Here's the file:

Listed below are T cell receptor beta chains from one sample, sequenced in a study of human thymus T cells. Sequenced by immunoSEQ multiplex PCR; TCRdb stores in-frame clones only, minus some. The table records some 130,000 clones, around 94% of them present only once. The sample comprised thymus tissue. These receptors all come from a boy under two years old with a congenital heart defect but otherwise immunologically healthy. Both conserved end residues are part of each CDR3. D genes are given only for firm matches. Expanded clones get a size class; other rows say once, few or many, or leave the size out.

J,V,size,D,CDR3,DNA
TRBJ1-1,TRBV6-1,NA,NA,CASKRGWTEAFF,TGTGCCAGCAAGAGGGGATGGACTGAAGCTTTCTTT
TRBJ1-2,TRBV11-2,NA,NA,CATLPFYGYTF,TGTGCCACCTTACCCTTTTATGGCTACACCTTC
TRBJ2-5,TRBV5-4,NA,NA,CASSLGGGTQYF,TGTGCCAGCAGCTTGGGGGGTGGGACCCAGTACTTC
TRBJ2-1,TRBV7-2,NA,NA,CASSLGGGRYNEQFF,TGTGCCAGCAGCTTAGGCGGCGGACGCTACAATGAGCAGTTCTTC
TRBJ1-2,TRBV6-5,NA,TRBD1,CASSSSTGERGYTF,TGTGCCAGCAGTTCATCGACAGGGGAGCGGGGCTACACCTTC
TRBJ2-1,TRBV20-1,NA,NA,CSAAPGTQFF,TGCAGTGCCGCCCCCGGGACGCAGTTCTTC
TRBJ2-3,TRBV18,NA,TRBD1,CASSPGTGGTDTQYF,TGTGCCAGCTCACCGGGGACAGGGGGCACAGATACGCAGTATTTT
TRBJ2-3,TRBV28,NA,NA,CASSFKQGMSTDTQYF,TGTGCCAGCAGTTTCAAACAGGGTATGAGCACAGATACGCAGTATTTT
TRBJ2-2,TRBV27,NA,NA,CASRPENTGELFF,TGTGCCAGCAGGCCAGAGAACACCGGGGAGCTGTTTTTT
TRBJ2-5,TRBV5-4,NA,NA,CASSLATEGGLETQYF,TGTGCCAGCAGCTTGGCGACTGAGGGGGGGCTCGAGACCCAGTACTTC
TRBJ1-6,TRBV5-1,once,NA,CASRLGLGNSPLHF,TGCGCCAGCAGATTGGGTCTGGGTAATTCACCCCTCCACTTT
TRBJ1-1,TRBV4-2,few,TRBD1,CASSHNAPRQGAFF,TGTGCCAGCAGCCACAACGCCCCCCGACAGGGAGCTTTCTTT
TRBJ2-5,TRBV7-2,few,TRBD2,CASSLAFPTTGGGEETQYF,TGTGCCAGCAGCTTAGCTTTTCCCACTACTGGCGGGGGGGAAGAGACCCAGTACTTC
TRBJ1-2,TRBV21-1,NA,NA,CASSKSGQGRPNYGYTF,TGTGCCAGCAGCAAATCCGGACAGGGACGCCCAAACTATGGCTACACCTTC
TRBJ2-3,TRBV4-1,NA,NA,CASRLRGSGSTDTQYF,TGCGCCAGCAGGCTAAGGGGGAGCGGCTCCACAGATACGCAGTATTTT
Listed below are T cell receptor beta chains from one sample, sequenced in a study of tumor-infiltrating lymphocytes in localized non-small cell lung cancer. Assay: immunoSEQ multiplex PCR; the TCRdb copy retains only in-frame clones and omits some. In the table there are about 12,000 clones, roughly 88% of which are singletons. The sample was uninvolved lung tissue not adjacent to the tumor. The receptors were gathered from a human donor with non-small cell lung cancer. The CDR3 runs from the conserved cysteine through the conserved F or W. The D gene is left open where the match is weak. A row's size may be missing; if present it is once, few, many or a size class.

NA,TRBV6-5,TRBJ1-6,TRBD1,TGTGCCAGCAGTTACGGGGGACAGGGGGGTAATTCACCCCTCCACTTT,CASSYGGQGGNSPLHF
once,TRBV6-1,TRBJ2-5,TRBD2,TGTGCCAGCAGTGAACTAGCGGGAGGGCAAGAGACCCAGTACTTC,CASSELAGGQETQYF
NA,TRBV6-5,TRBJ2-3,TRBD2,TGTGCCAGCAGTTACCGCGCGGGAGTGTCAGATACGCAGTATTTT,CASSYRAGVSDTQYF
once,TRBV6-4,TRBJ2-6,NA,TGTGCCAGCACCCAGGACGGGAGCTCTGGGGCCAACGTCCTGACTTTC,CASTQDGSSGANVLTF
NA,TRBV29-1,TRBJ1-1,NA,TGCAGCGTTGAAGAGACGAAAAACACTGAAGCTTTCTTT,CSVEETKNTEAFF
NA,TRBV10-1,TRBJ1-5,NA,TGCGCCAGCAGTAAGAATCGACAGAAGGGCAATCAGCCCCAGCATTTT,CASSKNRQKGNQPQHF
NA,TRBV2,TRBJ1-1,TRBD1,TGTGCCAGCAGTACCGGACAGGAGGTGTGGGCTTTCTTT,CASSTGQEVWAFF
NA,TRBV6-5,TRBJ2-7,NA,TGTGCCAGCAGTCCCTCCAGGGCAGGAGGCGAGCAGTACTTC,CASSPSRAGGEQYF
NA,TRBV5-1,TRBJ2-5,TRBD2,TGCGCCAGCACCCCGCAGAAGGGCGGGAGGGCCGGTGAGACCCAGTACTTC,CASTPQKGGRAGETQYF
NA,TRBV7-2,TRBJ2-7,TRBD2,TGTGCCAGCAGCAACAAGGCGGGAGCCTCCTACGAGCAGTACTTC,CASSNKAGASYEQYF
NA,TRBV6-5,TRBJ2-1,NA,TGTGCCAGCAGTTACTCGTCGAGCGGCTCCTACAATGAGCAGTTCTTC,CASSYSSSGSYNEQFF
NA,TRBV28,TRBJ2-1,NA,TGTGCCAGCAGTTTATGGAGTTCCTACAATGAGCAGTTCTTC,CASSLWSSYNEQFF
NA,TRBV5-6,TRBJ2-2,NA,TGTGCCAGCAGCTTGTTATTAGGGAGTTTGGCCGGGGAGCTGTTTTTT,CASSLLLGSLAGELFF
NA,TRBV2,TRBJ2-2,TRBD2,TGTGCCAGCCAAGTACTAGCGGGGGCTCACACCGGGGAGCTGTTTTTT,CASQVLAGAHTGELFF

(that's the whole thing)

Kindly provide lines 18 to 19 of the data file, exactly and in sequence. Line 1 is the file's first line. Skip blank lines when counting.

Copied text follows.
Listed below are T cell receptor beta chains from one sample, sequenced in a study of tumor-infiltrating lymphocytes in localized non-small cell lung cancer. Assay: immunoSEQ multiplex PCR; the TCRdb copy retains only in-frame clones and omits some. In the table there are about 12,000 clones, roughly 88% of which are singletons. The sample was uninvolved lung tissue not adjacent to the tumor. The receptors were gathered from a human donor with non-small cell lung cancer. The CDR3 runs from the conserved cysteine through the conserved F or W. The D gene is left open where the match is weak. A row's size may be missing; if present it is once, few, many or a size class.

NA,TRBV6-5,TRBJ1-6,TRBD1,TGTGCCAGCAGTTACGGGGGACAGGGGGGTAATTCACCCCTCCACTTT,CASSYGGQGGNSPLHF